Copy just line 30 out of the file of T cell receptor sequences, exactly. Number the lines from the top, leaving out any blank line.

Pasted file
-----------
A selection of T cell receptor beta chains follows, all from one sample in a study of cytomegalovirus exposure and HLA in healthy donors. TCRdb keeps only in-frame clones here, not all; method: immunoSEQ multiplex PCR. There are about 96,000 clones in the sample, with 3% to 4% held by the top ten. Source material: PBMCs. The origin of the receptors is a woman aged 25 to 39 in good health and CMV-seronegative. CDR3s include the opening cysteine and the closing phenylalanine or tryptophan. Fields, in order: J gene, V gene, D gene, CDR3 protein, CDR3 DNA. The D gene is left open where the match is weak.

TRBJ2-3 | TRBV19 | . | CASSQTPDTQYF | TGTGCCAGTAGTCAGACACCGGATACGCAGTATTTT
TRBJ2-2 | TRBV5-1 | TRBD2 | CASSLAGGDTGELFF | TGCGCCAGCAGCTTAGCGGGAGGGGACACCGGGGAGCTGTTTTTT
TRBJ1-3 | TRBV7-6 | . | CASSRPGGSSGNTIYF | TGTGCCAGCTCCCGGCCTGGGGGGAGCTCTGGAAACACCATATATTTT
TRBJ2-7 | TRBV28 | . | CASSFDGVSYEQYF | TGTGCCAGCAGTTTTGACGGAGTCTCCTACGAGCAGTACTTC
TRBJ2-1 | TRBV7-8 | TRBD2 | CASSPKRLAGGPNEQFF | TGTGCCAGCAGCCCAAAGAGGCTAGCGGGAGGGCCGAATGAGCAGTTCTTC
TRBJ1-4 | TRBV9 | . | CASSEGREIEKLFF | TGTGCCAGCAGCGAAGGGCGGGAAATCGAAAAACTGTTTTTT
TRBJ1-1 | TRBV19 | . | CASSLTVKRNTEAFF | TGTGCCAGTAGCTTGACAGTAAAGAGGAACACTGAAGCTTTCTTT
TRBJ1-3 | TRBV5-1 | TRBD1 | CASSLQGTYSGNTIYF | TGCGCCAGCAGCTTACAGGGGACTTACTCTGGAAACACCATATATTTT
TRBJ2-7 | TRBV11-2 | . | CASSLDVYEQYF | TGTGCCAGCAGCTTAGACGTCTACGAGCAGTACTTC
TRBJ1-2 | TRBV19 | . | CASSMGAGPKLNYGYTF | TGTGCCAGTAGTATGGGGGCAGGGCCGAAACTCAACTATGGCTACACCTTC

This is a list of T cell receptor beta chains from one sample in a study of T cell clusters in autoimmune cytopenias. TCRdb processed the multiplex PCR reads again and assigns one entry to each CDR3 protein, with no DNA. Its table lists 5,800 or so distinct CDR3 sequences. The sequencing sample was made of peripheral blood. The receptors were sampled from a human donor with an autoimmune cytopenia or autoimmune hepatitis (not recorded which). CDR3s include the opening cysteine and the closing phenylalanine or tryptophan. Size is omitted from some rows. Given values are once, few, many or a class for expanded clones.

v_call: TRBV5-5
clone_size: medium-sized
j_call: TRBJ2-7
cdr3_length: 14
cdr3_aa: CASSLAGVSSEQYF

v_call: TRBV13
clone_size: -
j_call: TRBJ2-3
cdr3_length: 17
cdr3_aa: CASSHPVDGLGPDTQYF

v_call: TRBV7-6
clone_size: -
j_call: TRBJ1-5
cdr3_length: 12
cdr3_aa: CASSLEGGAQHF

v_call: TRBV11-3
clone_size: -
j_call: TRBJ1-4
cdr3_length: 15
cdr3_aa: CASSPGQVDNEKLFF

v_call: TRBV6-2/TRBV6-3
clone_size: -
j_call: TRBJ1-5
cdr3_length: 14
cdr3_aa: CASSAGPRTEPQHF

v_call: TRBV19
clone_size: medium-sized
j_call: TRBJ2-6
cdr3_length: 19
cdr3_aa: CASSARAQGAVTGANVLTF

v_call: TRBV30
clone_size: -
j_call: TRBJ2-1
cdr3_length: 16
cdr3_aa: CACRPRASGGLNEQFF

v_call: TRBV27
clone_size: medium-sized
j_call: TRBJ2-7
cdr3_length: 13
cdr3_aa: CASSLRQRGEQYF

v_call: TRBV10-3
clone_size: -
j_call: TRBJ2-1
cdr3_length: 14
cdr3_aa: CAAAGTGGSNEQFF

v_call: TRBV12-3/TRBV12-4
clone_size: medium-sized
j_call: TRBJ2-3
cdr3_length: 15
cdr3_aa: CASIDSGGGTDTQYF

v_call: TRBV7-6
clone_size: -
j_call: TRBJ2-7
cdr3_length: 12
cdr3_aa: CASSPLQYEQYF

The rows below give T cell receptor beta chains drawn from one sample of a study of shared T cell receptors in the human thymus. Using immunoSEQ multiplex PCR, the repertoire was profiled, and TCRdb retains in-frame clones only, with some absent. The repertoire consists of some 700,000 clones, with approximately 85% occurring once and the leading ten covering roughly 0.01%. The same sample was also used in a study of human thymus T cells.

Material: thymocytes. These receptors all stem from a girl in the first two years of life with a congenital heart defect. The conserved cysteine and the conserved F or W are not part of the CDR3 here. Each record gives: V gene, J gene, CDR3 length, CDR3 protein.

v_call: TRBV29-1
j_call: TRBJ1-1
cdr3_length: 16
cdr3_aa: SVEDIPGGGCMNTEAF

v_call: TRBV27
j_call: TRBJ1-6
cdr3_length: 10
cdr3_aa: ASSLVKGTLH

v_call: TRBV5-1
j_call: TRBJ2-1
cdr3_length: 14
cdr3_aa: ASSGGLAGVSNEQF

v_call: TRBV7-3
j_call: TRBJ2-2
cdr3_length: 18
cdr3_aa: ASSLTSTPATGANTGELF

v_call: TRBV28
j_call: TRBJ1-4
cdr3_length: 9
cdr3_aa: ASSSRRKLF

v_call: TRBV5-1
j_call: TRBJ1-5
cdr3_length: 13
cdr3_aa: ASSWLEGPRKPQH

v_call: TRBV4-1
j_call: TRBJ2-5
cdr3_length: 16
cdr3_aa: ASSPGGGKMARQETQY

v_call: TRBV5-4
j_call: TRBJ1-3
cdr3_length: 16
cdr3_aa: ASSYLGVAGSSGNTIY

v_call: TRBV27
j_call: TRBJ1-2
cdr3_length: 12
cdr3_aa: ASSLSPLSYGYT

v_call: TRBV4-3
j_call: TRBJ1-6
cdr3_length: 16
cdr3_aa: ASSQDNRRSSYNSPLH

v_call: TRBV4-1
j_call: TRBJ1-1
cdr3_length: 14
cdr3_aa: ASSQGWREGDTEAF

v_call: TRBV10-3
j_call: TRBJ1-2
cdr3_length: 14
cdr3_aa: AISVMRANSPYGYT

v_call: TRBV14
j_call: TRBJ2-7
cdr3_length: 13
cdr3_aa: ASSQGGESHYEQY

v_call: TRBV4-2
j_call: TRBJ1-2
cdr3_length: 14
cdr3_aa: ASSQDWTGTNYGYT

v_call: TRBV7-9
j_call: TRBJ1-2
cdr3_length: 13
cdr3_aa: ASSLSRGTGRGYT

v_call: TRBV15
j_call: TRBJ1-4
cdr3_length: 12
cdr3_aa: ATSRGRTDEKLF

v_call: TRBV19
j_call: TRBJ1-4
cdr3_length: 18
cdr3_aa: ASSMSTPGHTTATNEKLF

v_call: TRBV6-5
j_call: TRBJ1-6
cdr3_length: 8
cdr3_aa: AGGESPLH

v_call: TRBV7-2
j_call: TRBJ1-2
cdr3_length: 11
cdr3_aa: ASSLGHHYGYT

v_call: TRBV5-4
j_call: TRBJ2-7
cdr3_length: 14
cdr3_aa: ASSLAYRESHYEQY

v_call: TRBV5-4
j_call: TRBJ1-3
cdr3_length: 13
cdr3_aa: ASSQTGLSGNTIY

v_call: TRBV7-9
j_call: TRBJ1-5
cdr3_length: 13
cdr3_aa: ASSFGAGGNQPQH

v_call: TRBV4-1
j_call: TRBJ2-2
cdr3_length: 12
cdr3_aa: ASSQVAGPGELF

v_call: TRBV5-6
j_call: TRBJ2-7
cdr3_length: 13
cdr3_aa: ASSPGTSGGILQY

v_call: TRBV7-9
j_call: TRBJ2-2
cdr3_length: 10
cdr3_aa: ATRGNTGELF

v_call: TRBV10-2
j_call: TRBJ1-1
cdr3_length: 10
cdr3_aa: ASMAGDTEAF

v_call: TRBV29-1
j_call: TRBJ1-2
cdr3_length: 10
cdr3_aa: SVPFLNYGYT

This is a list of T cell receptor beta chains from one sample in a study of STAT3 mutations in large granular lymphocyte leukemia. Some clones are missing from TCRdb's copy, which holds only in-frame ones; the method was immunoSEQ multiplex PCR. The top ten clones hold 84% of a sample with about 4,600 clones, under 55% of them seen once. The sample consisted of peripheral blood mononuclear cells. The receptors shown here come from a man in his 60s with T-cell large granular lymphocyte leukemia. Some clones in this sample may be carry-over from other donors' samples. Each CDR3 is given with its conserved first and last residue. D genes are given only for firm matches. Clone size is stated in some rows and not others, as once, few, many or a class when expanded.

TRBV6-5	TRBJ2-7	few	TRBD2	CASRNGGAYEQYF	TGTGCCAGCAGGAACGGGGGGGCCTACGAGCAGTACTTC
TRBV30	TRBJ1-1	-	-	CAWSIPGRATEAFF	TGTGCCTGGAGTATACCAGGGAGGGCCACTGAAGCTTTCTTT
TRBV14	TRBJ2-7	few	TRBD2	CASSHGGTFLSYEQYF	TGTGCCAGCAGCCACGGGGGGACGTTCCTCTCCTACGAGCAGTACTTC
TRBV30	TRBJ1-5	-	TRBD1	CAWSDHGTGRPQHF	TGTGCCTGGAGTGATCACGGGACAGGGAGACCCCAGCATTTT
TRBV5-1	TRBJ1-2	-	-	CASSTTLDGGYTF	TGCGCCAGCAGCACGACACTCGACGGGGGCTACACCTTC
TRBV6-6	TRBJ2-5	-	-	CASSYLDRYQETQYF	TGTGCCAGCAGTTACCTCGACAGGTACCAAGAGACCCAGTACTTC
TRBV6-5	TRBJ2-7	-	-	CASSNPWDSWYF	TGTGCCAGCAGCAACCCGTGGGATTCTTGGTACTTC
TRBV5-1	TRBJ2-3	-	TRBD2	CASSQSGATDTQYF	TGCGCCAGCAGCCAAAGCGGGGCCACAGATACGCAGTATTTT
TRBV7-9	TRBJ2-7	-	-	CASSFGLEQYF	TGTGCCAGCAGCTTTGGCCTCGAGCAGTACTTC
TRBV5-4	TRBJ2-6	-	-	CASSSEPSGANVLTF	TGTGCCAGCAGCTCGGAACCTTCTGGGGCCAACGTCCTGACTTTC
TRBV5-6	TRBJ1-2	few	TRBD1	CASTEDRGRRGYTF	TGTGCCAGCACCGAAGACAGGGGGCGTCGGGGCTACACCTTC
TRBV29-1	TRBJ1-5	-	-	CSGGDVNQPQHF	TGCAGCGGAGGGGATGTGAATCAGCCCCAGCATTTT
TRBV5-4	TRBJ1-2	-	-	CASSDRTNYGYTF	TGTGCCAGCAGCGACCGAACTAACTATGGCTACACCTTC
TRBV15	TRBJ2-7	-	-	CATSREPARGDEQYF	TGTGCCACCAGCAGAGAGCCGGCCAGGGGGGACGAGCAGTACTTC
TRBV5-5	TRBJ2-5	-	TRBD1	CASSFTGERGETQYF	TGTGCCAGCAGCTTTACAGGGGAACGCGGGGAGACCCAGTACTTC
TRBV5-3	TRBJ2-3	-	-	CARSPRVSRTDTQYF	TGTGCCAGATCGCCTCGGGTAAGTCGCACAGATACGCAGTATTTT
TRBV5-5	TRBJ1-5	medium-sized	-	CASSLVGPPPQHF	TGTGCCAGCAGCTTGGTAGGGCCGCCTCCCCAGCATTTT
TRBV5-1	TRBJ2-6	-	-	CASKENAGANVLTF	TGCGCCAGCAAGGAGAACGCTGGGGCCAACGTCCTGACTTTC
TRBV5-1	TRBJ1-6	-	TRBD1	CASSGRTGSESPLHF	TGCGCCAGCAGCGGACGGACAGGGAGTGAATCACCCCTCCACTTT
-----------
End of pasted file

j_call: TRBJ1-4